Although the Fourth District found that the statements about Rapp being a convert to Jews for Jesus could be “highly offensive to a reasonable person,” the court also concluded that these statements could not be defamatory because the “common mind” reading the newsletter would not have found Edith to be an object of “hatred, distrust, ridicule, contempt or disgrace.” Rapp, 944 So. 2d at 464, 467. In so doing, the Fourth District failed to embrace the standard that a communication is defamatory if it prejudices the plaintiff in the
eyes of a “substantial and respectable minority of the community.” (Op. at 32)
The Florida Supreme Court held that a defamation claim should not be dismissed if the plaintiff’s case is based upon whether the common person would find the statement to be defamatory, but rather the statement must be evaluated from the standpoint of a “substantial and respectable minority of the community.” This standard is adopted from The Restatement (Second) of Torts § 559 cmt. e:
A communication to be defamatory need not tend to prejudice the other in the eyes of everyone in the community or of all of his associates, nor even in the eyes of a majority of them. It is enough that the communication would tend to prejudice him in the eyes of a substantial and respectable minority of them, and that it is made to one or more of them or in a manner that makes it proper to assume that it will reach them. (Op. at 33 quoting Restatement)
Although the Court did not specifically hold that a “substantial and respectable” minority of the community would consider that a Jew who accepted Jesus would be the object of “hatred, distruyst, ridicule, contempt, or disgrace,” it remanded the case for the lower court to figure that out.
Conclusion and commentary
The Florida Supreme Court concluded that since false light largely duplicates existing torts, but “without the attendant protections of the First Amendment.” Accordingly, the Court declined to recognize the tort of false light. This is a positive for the First Amendment. The Court correctly determined that false light was little more than an adjunct claim to defamation actions, and it lacks the statutory and common law safeguards that have grown to keep free speech flowing, while providing compensation for reputational harms.
On the other hand, the recognition of “defamation by implication” is a negative. This will result in less defamation claims being resolved at summary judgment, since now Florida courts must determine not only if the language of the allegedly defamatory publication is capable of a defamatory meaning, but also whether it is capable of a defamatory implication . The Court did further damage by changing the standard of the perspective from which an allegedly defamatory publication should be analyzed. “This new standard of a ‘substantial and respectable minority,’ will allow yet another class of defamation cases to survive that should be resolved without a full trial.” What is a “substantial and respectable minority” anyway? For example, would an atheist, the least trusted minority in America, have the same reputational rights as christians? Are muslims or communists likely to have the same access to justice as evangelical republicans? It is nothing new for Florida to stack the deck against disfavored groups, but this decision does so in the guise of protecting First Amendment rights.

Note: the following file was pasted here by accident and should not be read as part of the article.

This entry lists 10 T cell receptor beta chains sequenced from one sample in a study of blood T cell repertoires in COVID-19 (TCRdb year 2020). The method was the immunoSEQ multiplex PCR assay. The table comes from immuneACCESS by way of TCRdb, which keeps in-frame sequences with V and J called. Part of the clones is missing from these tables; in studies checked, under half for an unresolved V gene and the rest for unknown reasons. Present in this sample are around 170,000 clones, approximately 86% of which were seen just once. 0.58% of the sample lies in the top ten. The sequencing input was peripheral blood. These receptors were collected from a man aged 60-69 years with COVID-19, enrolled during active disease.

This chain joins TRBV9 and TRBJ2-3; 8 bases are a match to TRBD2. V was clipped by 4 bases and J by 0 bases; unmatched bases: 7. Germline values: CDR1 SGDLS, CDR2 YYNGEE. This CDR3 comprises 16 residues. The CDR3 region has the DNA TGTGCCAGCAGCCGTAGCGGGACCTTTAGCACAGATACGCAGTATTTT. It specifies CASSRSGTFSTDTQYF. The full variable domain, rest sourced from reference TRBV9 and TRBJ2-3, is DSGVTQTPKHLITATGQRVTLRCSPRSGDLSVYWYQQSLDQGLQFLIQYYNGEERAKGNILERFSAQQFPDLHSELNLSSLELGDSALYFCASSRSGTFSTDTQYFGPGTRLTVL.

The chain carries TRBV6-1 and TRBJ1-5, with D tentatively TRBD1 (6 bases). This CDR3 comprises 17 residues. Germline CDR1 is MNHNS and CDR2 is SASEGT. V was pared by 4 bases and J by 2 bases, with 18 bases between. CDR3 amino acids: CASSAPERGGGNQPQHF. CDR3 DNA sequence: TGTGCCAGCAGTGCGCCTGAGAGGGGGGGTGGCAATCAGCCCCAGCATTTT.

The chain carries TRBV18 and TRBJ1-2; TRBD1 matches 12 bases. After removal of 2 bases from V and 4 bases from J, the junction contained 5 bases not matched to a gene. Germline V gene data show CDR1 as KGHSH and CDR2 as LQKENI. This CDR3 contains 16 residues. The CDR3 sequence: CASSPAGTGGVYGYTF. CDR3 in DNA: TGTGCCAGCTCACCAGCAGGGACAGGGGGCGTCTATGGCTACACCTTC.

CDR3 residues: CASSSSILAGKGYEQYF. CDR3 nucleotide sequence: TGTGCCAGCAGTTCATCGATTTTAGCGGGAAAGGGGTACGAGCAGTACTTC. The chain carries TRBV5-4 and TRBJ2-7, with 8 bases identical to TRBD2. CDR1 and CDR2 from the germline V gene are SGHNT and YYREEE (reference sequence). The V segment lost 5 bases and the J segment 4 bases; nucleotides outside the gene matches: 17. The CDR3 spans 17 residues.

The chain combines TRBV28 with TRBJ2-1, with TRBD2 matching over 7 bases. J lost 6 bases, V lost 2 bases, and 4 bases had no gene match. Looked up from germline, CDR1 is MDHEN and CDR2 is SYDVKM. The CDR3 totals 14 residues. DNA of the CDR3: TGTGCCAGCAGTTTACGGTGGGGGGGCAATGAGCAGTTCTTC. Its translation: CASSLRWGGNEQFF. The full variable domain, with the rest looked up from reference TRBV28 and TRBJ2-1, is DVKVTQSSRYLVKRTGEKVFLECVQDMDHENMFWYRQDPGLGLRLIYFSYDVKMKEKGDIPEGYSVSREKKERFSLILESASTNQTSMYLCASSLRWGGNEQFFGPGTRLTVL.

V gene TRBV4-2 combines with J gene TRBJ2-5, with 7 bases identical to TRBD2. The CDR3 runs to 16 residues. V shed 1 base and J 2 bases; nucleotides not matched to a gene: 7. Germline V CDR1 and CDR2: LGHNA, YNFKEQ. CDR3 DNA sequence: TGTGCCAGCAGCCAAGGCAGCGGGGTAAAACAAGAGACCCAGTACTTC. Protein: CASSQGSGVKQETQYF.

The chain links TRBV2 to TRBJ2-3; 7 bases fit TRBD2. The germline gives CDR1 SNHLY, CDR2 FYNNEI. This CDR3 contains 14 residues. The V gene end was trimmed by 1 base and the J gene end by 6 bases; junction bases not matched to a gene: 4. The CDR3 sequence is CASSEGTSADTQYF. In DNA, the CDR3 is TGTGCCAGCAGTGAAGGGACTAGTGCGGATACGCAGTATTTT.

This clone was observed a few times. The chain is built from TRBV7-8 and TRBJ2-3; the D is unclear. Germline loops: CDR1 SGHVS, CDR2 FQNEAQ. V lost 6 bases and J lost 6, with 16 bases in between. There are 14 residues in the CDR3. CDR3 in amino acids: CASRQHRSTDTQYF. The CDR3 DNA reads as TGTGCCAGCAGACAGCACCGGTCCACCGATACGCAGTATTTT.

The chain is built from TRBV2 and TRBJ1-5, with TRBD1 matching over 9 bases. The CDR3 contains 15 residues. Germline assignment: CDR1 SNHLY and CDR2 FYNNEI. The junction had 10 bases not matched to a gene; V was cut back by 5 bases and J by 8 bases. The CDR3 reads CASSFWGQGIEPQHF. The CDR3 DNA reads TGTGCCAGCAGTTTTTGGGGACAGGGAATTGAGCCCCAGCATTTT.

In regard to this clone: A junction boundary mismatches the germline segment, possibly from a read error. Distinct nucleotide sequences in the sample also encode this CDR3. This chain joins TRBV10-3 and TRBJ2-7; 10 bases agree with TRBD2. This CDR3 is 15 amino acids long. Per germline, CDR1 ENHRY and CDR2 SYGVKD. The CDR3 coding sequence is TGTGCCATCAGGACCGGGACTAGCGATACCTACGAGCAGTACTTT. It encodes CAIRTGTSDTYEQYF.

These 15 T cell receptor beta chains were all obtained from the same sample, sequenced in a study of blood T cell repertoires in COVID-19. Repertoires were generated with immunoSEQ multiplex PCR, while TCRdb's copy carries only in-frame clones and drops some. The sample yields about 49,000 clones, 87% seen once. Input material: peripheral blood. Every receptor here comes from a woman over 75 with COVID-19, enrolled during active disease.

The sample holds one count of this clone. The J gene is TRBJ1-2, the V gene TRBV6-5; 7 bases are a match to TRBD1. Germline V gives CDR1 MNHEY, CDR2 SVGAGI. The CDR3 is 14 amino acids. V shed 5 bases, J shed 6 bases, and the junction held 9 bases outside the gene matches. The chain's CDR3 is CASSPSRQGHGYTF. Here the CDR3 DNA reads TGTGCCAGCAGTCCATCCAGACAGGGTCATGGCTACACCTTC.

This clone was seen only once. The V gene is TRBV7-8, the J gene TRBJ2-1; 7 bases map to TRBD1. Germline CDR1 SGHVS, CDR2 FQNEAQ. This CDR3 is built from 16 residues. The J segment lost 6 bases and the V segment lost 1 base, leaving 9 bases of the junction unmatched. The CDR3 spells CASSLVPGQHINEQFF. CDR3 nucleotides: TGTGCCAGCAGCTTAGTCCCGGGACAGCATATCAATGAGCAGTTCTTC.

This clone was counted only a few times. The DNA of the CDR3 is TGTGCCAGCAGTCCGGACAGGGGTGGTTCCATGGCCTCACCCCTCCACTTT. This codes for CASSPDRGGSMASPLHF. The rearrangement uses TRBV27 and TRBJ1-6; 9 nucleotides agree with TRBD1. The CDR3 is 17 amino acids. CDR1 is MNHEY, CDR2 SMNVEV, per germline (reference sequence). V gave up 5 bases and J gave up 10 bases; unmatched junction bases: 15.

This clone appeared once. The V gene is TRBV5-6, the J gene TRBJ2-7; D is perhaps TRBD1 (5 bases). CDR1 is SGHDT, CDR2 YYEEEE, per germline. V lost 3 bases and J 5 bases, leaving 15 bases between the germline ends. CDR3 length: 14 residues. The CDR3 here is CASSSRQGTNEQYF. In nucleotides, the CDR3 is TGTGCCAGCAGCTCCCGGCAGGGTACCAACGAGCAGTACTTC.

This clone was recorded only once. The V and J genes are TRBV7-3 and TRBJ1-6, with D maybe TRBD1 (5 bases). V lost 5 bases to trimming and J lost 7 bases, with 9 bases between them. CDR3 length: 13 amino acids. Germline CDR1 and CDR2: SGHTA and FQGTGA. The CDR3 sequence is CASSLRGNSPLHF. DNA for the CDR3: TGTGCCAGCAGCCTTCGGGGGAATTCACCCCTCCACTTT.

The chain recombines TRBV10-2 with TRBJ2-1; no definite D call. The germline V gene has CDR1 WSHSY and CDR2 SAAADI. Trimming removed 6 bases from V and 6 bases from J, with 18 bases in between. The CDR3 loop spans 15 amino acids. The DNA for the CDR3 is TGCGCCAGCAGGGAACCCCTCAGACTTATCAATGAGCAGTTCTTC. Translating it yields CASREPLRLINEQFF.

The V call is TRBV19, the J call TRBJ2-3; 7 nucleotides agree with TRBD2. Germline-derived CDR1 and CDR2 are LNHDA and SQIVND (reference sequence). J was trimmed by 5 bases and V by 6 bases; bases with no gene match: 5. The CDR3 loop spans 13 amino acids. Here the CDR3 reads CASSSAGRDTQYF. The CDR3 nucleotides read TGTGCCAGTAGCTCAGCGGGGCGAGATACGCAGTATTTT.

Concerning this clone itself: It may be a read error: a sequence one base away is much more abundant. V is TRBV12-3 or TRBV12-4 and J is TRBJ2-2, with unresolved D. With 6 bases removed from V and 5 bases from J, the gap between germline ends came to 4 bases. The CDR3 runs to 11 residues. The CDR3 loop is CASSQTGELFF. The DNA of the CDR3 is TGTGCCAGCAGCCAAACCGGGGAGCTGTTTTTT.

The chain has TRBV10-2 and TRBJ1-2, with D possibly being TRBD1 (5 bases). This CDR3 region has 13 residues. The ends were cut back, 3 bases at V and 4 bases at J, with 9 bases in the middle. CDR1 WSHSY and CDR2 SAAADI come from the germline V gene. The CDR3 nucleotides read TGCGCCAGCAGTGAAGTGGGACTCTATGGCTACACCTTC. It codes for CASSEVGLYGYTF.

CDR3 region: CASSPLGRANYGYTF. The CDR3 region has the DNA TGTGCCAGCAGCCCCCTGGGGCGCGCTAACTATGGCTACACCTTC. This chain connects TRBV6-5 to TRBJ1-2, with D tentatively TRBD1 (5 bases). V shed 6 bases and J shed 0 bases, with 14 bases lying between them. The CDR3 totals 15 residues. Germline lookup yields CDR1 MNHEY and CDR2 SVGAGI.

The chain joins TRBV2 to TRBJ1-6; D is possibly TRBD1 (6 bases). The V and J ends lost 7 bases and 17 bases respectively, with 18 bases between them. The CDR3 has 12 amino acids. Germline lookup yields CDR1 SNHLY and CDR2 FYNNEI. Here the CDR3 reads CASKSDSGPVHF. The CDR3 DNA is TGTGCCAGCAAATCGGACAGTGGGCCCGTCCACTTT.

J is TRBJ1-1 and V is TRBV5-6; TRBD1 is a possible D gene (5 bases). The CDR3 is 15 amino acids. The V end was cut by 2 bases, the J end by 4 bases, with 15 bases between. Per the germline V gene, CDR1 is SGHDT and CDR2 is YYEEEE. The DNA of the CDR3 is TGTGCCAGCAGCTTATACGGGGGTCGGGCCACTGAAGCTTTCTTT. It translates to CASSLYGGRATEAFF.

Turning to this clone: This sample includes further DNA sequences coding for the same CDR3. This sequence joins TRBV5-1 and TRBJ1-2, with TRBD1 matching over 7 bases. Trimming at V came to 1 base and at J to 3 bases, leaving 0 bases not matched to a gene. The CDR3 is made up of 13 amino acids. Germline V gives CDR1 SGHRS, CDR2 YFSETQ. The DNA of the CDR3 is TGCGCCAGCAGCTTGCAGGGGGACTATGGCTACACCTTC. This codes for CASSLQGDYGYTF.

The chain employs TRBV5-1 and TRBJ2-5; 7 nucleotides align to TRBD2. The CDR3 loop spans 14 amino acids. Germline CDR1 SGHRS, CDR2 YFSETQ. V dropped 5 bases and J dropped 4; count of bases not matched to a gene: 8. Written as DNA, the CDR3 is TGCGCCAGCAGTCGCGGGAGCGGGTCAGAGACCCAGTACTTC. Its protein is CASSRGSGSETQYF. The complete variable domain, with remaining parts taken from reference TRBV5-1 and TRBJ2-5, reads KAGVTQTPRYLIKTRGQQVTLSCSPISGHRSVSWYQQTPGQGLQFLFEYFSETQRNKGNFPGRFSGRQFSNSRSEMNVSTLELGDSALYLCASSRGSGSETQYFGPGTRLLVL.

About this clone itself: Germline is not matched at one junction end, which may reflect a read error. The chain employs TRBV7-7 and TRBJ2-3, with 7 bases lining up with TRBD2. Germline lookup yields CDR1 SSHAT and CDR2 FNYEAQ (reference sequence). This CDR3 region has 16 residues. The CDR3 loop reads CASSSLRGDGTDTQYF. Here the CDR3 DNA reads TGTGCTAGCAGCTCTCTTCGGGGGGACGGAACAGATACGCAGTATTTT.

The wisest words in this opinion come from the dissent by Justice Wells:
I dissent from the majority’s decision to quash the district court’s dismissal of the defamation claim. I would not adopt section 559, comment e of the Restatement (Second) of Torts (1977). Our defamation law has long been stable. We have standard jury instructions which set out our law and which have not been challenged. No need has been demonstrated to change this settled law.
It has been over ninety-nine years since the United States Supreme Court decided Peck v. Tribune Co., 214 U.S. 185, 188 (1909). For this entire period we have found no need to adopt the language from Peck or the Restatement of Torts comment e, which apparently has its origin in Peck. I believe that there is a sound reason for not doing so. The standard of a “substantial and respectable minority” is plainly too vague to be a fairly applied standard. There is no way to know how many it takes to constitute a “substantial” number or what constitutes a “respectable minority.” What does “respectable” mean in this context?
There is a natural tension between the law of libel and defamation and the First Amendment. Because of the essential and vital role of the First Amendment’s freedom of speech guarantee in our country and state, I believe that the vague standard of comment e is too burdensome to that freedom to be adopted. (Op. at 36)
This is cross posted at the Citizen Media Law Project Blog.